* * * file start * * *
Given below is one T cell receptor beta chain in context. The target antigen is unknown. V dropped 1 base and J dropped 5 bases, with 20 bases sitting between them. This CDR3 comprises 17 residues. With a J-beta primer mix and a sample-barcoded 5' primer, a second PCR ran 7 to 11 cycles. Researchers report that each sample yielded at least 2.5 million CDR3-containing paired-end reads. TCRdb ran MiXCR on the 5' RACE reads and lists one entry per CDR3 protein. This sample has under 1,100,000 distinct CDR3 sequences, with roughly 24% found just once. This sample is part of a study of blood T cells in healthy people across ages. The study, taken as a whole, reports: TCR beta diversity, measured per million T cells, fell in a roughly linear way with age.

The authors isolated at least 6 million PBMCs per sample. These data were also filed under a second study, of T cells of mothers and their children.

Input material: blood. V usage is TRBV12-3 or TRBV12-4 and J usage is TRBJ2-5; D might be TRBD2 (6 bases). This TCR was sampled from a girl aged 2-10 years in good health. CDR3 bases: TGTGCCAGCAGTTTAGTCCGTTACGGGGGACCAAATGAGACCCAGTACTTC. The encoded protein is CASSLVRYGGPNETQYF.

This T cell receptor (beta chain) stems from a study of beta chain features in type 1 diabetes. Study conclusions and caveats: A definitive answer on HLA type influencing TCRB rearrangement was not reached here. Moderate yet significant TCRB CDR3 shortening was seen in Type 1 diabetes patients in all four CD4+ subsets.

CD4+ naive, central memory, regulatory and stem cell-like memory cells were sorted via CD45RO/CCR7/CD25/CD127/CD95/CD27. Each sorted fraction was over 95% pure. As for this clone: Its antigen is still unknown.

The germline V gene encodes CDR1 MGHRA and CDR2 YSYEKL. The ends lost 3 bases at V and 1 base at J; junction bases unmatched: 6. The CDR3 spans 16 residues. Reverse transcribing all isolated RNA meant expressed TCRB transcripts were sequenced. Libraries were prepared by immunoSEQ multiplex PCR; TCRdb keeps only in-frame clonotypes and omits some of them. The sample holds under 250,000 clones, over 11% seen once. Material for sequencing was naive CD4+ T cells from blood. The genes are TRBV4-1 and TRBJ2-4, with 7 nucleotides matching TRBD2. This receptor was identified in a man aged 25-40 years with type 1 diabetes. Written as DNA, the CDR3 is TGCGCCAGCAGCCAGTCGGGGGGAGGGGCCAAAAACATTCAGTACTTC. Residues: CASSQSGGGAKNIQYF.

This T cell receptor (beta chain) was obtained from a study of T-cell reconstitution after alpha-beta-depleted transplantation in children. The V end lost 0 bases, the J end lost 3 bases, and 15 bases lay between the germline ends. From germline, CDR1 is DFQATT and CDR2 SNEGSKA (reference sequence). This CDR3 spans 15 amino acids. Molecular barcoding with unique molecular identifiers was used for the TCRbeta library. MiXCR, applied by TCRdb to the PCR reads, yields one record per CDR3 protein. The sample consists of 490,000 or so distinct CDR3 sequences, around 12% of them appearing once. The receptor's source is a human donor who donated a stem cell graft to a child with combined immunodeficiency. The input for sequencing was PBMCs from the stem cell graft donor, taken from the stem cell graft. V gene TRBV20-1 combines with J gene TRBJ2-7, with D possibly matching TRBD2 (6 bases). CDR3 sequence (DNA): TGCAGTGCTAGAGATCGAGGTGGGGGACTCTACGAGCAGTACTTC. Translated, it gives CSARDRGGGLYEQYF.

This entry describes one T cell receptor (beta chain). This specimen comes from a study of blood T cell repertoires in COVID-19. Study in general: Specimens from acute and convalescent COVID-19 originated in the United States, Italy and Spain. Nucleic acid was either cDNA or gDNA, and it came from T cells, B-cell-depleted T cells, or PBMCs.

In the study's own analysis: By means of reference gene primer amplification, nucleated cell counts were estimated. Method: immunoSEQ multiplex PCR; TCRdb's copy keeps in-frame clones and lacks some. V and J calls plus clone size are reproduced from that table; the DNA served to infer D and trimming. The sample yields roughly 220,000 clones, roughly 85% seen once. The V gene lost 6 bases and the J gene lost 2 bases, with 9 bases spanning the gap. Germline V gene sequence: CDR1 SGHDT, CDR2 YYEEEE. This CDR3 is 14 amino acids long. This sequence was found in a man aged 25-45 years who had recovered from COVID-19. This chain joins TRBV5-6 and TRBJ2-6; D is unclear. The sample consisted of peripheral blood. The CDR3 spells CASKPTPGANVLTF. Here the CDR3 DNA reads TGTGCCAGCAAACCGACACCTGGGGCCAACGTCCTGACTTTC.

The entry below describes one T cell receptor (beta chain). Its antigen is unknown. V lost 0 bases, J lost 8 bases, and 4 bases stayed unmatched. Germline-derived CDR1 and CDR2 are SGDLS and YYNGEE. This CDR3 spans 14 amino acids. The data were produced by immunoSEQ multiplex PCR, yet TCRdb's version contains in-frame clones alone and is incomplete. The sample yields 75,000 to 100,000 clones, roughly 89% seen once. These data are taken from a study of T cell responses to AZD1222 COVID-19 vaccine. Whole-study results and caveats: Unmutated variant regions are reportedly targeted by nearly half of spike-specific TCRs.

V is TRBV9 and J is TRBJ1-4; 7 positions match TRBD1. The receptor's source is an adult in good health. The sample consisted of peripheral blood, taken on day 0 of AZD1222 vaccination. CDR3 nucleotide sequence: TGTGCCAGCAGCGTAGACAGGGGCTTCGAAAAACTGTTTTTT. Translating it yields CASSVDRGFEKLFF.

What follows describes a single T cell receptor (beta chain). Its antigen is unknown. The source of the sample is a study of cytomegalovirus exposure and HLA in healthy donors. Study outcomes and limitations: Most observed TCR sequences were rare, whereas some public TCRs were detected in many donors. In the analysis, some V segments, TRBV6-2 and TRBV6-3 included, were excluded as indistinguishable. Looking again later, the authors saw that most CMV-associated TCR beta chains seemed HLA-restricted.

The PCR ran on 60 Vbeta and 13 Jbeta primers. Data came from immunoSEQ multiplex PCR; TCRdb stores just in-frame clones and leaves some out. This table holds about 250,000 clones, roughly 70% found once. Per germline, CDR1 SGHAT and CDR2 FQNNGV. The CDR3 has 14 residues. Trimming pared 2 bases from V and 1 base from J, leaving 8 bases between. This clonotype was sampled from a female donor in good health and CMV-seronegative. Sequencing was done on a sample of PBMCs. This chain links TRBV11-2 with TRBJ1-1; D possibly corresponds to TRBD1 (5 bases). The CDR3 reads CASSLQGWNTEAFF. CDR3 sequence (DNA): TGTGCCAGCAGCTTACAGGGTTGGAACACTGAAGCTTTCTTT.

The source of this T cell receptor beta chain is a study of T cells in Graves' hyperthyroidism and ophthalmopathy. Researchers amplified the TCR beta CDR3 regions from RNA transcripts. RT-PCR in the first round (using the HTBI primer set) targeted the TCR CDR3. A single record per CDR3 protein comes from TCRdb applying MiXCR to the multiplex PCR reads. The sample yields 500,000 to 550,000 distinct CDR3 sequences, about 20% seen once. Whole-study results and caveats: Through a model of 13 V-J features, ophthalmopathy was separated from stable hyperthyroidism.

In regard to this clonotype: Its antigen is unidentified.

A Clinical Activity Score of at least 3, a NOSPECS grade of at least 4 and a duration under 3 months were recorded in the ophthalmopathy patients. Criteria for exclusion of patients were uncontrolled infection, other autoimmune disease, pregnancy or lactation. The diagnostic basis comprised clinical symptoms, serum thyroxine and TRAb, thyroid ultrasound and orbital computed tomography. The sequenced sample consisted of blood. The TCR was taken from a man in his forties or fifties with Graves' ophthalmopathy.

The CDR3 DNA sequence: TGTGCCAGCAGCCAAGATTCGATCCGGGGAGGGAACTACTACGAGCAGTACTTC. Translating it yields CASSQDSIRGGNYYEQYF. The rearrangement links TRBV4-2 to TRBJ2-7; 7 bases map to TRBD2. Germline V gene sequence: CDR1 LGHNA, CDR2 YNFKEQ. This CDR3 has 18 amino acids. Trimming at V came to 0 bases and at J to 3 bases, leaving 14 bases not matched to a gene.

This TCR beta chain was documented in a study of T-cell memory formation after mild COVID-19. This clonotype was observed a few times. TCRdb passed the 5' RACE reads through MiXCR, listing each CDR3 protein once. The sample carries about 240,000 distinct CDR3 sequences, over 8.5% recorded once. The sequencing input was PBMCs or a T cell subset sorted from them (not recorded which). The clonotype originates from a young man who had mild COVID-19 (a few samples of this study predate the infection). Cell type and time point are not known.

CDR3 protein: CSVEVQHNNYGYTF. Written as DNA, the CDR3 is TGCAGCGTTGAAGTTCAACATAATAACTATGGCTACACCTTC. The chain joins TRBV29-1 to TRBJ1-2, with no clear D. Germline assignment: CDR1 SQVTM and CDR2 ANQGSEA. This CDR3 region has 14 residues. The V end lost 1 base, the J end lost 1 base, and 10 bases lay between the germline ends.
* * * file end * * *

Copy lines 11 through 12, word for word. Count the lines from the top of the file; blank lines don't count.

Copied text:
V is TRBV9 and J is TRBJ1-4; 7 positions match TRBD1. The receptor's source is an adult in good health. The sample consisted of peripheral blood, taken on day 0 of AZD1222 vaccination. CDR3 nucleotide sequence: TGTGCCAGCAGCGTAGACAGGGGCTTCGAAAAACTGTTTTTT. Translating it yields CASSVDRGFEKLFF.

What follows describes a single T cell receptor (beta chain). Its antigen is unknown. The source of the sample is a study of cytomegalovirus exposure and HLA in healthy donors. Study outcomes and limitations: Most observed TCR sequences were rare, whereas some public TCRs were detected in many donors. In the analysis, some V segments, TRBV6-2 and TRBV6-3 included, were excluded as indistinguishable. Looking again later, the authors saw that most CMV-associated TCR beta chains seemed HLA-restricted.